Mozart & Mahler
Carl St.Clair, conductor
Ben Smolen, flute
Jessica Pearlman, oboe
Rose Corrigan, bassoon
Keith Popejoy, horn
Preview Talk with Alan Chapman at 7 p.m. Doors open at 6:45 p.m.
Principal Symphony musicans display their artistry in Mozart's charming Sinfonia Concertante for Four Winds. Then, the 40th anniversary season concludes with Mahler's monumental Symphony No. 1.
Benjamin Smolen was appointed principal flutist of Pacific Symphony in September 2011. Since beginning his studies at the age of 10 in Charlotte, North Carolina, he has won top prizes at the Haynes International Flute Competition, the James Pappoutsakis Memorial Flute Competition and the New York Flute Club Young Artist Competition. He has also given solo performances with the Princeton University Orchestra, Charlotte Civic and Youth Orchestras, Gardner Webb Symphony Orchestra, and on National Public Radio’s From the Top with pianist Christopher O’Riley. His performances have been featured on NPR, WGBH-Boston, French National Radio, and the Naxos and Mode record labels.
Smolen completed his undergraduate studies in the Music and Slavic departments at Princeton University, during which time he also completed a Performance Diploma at the Moscow Tchaikovsky Conservatory. He subsequently earned a Master of Music degree in Flute Performance at the New England Conservatory and a Performance Certificate from the University of Michigan.
Jessica Pearlman Fields
Jessica Pearlman Fields currently holds the position of principal oboe for Pacific Symphony. Fields moved to Southern California after completing her master of music degree in 2009 at The Juilliard School as a student of Elaine Douvas, Nathan Hughes and Pedro Diaz, all of the Metropolitan Opera. While in New York, she performed and toured with some of the city's most esteemed ensembles, including the Orpheus Chamber Orchestra, the New York City Ballet and the Metropolitan Opera. She was a member of the Verbier (Switzerland) Festival Orchestra from 2007-2009, participating in two international tours led by Charles Dutoit and Ludovic Morlot and working in the summer under such conductors as Valery Gergiev and Kurt Masur. As a soloist Fields was featured with the San Jose Chamber Symphony, a performance MetroActive described as "extraordinary… [she] dazzled through the overlapping melodies and 32nd-note runs of a bravura show-off piece by Antonino Pasculli…[a] barrage of acclamation followed her tour de force…" An avid chamber musician, Ms. Fields has performed with Orli Shaham on the Pacific Symphony’s prestigious Café Ludwig Chamber Music Series and tours regularly with her innovative New York-based chamber group “Shuffle Concert.”
Rose Corrigan started playing bassoon to escape from the flute section of her high school band. It was an act of rebellion, and perhaps a way to sit closer to boys. After her first lesson she brought the bassoon home, hoping to shock her parents with her act of bravery and independence, only to discover that her mother had played it herself in high school. This undermined her act of rebellion; however, she was already passionate about the instrument, loving it’s variety of tone color, richness and lyricism. Its tessitura was closer to that of her voice, and she discovered that she was drawn to the supporting role it often plays in the repertoire.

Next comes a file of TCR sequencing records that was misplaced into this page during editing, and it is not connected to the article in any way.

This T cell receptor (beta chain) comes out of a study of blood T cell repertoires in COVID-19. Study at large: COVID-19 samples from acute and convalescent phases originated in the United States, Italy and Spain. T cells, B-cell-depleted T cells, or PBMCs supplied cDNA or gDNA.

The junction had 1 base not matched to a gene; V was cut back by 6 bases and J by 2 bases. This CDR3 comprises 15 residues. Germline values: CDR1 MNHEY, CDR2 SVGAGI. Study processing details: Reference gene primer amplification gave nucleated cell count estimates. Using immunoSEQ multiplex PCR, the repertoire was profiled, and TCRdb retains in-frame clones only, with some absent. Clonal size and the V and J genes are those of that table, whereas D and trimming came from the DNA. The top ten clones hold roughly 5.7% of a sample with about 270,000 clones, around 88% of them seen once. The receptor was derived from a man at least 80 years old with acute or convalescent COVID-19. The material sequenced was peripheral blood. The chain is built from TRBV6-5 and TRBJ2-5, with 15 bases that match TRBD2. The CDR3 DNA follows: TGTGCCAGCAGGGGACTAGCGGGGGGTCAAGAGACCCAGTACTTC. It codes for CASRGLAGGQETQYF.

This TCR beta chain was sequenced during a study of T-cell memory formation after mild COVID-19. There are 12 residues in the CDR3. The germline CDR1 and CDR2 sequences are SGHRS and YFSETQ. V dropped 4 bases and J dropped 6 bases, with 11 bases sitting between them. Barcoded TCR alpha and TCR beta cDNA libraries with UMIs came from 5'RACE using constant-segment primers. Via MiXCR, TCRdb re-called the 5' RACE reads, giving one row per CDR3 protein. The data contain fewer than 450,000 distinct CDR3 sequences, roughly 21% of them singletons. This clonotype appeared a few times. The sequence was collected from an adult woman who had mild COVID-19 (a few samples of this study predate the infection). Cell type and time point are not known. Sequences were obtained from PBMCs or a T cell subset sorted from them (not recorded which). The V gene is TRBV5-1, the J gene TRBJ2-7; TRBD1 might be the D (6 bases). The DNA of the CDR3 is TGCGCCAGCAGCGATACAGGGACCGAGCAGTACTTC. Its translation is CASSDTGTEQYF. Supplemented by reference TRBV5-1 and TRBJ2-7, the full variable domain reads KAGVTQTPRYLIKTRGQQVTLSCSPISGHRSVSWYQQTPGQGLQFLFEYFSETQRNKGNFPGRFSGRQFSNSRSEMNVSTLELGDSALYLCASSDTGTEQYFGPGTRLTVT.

Currently Corrigan is principal bassoonist of Pacific Symphony, the Hollywood Bowl Orchestra and the Pasadena Symphony, and a former member of the Los Angeles Chamber Orchestra and the Los Angeles Opera Orchestra. Corrigan is a graduate of the University of Southern California where she studied with Michael O’Donovan, a teacher whose pedagogy included exposure to great cinema, literature and restaurants. She returned to the university as an adjunct professor, teaching bassoon from 1993 until 2011.
Corrigan has played bassoon and contrabassoon on the soundtracks of over 500 motion pictures, working with composers such as Michael Giacchino, Patrick Doyle, Hans Zimmer, Danny Elfman, John Powell, Jerry Goldsmith, John Williams, James Horner, Michel Legrand, Michael Kamen and William Ross. A few of the films that include her playing are Ice Age, Life of Pi, Bolt, Despicable Me, Dances with Wolves, A River Runs Through It, Aladdin, The Lion King, Cars, Enchanted, WALL-E and Pirates of the Caribbean. Her bassoon solos are prominent in March of the Penguins, one of the only movies to list a bassoonist in its closing credits. She has also performed on hundreds of records for stars like Paul McCartney, Tony Williams, Barbra Streisand and Natalie Cole.
Principal horn player Keith Popejoy has been with Pacific Symphony since 2004. Popejoy is also a long-time resident of San Diego, having attended San Diego State University from 1983 to 1985. After graduating, Popejoy served as first call substitute horn for the San Diego Opera and San Diego Symphony from 1985 to 1994. In 1997, he playedprincipal horn with the San Diego Chamber Orchestra, followed by 2 years as principal horn with the San Antonio Symphony. Concurrent with this, Popejoy became third horn with the San Diego Opera and assistant principal horn with San Diego Symphony from 1994 to 2008. During the summers, Popejoy can be found back down in San Diego, performing in La Jolla, CA's Summerfest.